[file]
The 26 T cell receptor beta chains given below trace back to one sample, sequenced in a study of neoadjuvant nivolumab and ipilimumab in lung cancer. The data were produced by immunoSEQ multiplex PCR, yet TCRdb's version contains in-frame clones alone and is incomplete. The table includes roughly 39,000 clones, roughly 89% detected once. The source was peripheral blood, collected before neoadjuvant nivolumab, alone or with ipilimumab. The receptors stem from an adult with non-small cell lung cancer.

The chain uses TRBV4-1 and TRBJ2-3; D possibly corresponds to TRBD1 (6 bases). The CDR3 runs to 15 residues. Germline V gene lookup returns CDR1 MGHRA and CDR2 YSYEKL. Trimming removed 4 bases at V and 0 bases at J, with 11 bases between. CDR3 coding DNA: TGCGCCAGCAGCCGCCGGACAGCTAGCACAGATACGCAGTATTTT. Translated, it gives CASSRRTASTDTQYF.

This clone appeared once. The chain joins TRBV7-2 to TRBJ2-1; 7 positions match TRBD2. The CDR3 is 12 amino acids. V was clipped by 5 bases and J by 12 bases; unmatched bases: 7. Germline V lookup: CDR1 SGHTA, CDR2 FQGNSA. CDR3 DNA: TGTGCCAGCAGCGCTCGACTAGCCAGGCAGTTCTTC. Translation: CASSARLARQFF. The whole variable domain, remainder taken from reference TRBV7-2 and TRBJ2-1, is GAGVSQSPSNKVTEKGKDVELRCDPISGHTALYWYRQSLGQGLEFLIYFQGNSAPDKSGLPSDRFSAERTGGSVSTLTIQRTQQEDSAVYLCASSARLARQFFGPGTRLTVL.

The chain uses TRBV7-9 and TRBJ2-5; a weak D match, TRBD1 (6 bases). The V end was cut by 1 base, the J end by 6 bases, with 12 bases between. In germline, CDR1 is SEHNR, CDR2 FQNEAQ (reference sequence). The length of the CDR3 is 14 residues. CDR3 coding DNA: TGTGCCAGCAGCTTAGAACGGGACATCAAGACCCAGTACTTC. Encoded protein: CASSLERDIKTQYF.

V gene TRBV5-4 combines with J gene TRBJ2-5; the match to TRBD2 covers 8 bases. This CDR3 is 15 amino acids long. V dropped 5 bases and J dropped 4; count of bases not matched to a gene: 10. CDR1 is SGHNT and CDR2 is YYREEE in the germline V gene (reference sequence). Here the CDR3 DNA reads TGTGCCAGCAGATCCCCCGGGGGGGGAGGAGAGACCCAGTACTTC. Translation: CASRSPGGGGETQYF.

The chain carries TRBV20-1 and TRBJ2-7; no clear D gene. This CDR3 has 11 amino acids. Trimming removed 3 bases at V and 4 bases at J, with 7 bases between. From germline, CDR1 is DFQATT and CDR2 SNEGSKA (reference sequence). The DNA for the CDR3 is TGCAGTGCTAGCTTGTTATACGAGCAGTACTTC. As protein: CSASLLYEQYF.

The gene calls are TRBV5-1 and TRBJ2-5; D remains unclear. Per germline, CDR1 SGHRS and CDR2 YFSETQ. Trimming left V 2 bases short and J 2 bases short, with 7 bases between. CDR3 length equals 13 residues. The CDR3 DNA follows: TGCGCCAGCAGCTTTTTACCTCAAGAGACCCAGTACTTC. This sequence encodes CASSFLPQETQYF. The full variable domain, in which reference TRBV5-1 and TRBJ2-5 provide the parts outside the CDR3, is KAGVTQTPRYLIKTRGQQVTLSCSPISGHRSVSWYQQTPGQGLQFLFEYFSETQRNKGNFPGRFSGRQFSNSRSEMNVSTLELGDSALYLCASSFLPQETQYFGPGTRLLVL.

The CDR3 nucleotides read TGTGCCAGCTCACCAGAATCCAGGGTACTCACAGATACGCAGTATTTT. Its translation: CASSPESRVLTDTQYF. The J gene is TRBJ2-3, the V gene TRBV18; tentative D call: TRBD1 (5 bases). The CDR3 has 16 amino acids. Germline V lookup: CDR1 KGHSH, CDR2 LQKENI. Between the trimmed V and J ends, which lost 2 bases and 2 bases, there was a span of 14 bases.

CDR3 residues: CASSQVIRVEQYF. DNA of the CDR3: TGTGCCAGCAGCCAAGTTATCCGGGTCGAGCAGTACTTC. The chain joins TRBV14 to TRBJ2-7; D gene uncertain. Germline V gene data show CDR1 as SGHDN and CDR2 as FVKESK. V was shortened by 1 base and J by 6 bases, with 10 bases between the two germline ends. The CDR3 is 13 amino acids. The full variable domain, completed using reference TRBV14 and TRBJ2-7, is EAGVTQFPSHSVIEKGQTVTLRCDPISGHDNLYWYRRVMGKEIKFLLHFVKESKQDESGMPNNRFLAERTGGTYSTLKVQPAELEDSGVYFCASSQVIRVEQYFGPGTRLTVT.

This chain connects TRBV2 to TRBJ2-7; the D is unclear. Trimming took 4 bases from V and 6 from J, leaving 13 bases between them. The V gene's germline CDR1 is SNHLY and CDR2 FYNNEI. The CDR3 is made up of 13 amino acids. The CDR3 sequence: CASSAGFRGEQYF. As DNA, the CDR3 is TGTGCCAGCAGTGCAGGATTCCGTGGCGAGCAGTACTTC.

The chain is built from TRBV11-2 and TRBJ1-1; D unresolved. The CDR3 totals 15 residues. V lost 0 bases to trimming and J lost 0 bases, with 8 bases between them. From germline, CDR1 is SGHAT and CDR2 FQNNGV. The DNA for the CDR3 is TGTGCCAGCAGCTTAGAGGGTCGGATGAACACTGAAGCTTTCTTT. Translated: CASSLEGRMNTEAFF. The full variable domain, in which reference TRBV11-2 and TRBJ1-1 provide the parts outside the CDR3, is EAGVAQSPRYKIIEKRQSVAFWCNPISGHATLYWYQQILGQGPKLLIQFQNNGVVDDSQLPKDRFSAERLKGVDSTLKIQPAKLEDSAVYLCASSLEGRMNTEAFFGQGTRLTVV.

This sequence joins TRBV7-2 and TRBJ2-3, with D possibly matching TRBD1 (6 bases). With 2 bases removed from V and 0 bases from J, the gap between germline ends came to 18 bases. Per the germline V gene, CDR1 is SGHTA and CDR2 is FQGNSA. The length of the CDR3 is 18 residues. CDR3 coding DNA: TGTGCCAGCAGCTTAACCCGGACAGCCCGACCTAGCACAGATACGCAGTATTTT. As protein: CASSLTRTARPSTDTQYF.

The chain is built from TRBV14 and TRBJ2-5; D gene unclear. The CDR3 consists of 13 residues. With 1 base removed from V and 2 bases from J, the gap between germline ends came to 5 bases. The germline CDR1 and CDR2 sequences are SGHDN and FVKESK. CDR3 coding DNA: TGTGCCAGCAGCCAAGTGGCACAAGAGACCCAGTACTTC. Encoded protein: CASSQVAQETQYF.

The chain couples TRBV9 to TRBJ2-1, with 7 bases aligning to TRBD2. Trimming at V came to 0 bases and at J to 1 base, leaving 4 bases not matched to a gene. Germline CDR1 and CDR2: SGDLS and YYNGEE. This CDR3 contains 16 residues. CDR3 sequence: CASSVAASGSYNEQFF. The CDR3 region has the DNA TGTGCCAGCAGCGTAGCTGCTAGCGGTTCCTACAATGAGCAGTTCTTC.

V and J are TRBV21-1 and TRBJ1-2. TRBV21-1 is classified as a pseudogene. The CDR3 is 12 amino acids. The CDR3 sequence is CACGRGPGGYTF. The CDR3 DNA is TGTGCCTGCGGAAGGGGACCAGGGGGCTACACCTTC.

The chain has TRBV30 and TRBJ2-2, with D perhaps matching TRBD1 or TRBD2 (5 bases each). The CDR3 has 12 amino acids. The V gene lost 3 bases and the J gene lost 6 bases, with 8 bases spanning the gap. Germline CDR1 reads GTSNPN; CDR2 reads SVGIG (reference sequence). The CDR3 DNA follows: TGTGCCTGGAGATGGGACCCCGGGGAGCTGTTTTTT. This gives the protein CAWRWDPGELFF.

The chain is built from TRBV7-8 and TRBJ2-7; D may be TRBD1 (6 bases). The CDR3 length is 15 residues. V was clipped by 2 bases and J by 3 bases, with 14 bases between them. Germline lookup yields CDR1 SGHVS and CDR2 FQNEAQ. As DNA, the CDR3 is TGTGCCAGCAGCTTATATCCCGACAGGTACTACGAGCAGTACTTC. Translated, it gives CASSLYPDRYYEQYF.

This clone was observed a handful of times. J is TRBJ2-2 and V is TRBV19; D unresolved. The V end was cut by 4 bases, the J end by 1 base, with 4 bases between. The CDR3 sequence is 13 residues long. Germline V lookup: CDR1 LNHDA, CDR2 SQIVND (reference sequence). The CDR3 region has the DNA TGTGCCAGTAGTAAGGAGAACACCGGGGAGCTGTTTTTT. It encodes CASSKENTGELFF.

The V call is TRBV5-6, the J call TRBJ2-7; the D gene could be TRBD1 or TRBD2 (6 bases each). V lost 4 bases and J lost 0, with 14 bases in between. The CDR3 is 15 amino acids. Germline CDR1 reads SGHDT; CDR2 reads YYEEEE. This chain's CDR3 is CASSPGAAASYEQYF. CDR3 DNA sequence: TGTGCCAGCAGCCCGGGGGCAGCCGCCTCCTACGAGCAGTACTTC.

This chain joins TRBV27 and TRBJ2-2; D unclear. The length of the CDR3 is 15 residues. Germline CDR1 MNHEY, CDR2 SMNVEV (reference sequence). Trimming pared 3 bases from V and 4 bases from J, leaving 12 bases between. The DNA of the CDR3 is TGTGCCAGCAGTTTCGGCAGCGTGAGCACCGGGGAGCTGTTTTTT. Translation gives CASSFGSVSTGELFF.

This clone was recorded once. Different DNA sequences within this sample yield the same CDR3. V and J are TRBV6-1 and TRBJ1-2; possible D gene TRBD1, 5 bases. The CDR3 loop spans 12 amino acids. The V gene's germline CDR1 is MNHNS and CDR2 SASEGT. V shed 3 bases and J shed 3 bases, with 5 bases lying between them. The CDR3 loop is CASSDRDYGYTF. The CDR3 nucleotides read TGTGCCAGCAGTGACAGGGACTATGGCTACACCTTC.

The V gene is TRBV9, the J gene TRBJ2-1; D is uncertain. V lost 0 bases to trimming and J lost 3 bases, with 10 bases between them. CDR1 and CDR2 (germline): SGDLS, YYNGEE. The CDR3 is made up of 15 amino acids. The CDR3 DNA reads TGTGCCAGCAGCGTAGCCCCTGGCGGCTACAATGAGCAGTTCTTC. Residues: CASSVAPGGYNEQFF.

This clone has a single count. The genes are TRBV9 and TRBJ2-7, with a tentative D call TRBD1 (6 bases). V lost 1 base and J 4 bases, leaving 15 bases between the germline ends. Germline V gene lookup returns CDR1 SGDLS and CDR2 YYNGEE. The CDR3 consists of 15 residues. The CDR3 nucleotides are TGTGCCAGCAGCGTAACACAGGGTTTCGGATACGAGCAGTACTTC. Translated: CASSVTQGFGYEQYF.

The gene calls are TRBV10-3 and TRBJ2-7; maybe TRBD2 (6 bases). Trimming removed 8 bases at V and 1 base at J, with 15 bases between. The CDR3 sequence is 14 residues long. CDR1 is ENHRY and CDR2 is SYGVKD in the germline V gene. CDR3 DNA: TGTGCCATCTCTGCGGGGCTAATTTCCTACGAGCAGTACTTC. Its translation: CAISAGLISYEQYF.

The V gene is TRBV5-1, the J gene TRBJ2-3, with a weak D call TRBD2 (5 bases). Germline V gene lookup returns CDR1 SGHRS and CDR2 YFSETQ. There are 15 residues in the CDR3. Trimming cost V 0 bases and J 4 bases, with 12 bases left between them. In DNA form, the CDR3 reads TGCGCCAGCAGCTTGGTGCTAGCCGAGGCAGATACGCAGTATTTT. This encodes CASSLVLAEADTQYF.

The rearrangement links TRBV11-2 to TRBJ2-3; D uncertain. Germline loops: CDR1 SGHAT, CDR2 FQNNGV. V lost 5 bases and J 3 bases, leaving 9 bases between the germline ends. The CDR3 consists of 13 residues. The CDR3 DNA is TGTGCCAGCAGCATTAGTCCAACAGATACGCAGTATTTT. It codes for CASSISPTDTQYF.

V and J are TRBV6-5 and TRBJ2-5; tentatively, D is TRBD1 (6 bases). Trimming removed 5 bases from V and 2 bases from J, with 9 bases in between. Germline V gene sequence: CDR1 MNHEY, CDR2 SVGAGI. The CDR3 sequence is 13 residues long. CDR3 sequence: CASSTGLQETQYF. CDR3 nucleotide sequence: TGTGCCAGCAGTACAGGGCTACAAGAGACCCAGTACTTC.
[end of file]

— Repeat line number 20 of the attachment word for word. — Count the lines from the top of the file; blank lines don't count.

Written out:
This chain joins TRBV27 and TRBJ2-2; D unclear. The length of the CDR3 is 15 residues. Germline CDR1 MNHEY, CDR2 SMNVEV (reference sequence). Trimming pared 3 bases from V and 4 bases from J, leaving 12 bases between. The DNA of the CDR3 is TGTGCCAGCAGTTTCGGCAGCGTGAGCACCGGGGAGCTGTTTTTT. Translation gives CASSFGSVSTGELFF.